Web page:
• Site: http://www.jpackage.org/browser/
    • At the time of the writing, 1.6.0.02 was the only sun-compat available which is a version behind 6u3. This is ok.

Install/Upgrade
  • Install SUN JAVA
    • command: sh jdk-6u3-linux-i586-rpm.bin
    • agree to the terms by typing "yes"
    • You will see it install a bunch of RPMs into /usr/java/ and /opt/sun/
  • If your java 1.6.0-sun-compat RPM version matches your JDK...
    • command: rpm -Uvh java-1.6.0-sun-compat-1.6.0.03-1jpp.i586.rpm
    • you are done
  • If it does not match then install...
    • command: rpm -ivh java-1.6.0-sun-compat-1.6.0.02-1jpp.src.rpm
    • as above, version 02 was the only version availble
    • you are not done yet.
If the 2nd bullet passed and your JDK version (6u3 in my case) matches the sun-compat version (1.6.0.03) then you are done and can do any clean-up (see below). If you type java -version at a prompt, the version number should be as expected. Otherwise...


Creating your own sun-compat RPM (where sun-compat <> JDK)
Well, you were eager and could not wait for the jpackage guys to create a java-1.6.0-sun-compat-1.6.0.03-1jpp.i586.rpm for you. You just want the latest JDK working. Sound like me. No problems. You have already download the source file (java-1.6.0-sun-compat-1.6.0.02-1jpp.src.rpm or similar) so you can make your own. You have also installed it (3rd bullet above).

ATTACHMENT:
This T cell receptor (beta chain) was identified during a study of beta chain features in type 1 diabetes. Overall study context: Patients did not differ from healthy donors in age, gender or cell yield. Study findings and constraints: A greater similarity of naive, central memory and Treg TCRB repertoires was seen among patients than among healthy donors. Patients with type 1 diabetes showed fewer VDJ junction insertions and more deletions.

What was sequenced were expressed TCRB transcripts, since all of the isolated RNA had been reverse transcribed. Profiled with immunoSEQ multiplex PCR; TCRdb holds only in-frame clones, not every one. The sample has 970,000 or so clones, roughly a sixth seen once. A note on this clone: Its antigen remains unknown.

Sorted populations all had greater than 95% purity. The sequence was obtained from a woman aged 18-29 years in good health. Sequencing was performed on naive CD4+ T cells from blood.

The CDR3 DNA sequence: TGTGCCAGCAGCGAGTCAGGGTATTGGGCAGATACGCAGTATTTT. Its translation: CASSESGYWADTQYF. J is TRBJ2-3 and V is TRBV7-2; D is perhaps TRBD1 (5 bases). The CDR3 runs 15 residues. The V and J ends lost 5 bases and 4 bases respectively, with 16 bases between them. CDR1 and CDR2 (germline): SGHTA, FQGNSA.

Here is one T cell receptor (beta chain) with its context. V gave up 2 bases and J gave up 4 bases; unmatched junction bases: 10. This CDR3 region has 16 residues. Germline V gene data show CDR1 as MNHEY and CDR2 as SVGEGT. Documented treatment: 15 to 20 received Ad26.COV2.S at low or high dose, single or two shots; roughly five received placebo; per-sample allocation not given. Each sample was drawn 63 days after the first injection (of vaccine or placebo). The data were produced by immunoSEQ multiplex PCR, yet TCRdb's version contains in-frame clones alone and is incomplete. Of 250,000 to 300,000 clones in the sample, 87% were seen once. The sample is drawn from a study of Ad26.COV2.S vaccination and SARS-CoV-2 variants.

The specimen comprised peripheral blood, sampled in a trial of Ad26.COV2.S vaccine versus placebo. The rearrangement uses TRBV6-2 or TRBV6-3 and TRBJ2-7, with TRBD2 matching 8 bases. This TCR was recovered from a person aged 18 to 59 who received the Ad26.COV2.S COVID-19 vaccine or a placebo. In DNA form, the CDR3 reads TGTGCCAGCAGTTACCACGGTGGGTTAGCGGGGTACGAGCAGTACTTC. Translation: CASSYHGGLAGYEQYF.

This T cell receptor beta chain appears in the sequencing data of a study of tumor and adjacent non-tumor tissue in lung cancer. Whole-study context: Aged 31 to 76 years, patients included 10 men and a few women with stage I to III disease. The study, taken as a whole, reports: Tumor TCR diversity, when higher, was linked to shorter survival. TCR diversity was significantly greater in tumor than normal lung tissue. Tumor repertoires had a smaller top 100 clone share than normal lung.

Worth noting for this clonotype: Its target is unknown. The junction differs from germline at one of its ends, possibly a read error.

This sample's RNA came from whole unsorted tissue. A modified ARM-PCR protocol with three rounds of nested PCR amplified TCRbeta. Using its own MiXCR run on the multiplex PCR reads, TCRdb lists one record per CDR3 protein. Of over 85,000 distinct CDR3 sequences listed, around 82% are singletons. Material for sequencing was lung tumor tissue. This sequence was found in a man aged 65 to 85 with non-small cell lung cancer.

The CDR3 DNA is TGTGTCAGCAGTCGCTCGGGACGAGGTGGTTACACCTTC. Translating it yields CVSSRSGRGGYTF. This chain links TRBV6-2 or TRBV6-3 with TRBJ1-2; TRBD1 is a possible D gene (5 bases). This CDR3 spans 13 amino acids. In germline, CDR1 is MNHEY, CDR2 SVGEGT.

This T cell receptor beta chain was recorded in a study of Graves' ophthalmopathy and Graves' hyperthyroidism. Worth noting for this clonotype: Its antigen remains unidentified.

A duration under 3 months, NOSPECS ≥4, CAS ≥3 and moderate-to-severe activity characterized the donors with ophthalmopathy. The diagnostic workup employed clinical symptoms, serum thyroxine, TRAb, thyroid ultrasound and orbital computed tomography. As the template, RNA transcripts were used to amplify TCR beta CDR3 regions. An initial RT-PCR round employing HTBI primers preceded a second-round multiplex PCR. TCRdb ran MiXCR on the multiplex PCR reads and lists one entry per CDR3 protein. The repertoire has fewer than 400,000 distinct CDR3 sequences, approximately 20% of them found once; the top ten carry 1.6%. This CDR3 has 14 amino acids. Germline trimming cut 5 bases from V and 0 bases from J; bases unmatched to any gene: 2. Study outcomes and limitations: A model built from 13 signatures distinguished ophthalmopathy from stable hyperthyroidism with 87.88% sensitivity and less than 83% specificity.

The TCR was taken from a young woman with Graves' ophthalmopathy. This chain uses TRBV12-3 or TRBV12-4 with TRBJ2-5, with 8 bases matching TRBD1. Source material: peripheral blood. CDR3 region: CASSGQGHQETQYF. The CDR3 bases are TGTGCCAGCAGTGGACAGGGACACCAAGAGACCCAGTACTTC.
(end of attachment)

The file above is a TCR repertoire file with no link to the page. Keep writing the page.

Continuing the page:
To make your own sun-compat RPM just do the following:
  • cd to /usr/src/redhat/SPECS/ (the source directory may be different on other distros)
  • edit java-1.6.0-sun-compat.spec using your favorite text editor
  • At the top of the file you will see %define buildver 02
    • For this example we want 6u3 so buildver should be changed from "02" to "03".
  • Save and close the file.
  • Make your RPM
    • command: rpmbuild -ba java-1.6.0-sun-compat.spec
    • stuff happens...
  • Look in /usr/src/redhat/RPMS/i586/ and you will see java-1.6.0-sun-compat-1.6.0.03-1jpp.i586.rpm
  • install it
    • command: rpm -Uvh java-1.6.0-sun-compat-1.6.0.03-1jpp.i586.rpm
As above, you should be able to run java -version and see (as in my case)

java version "1.6.0_03"
Java(TM) SE Runtime Environment (build 1.6.0_03-b05)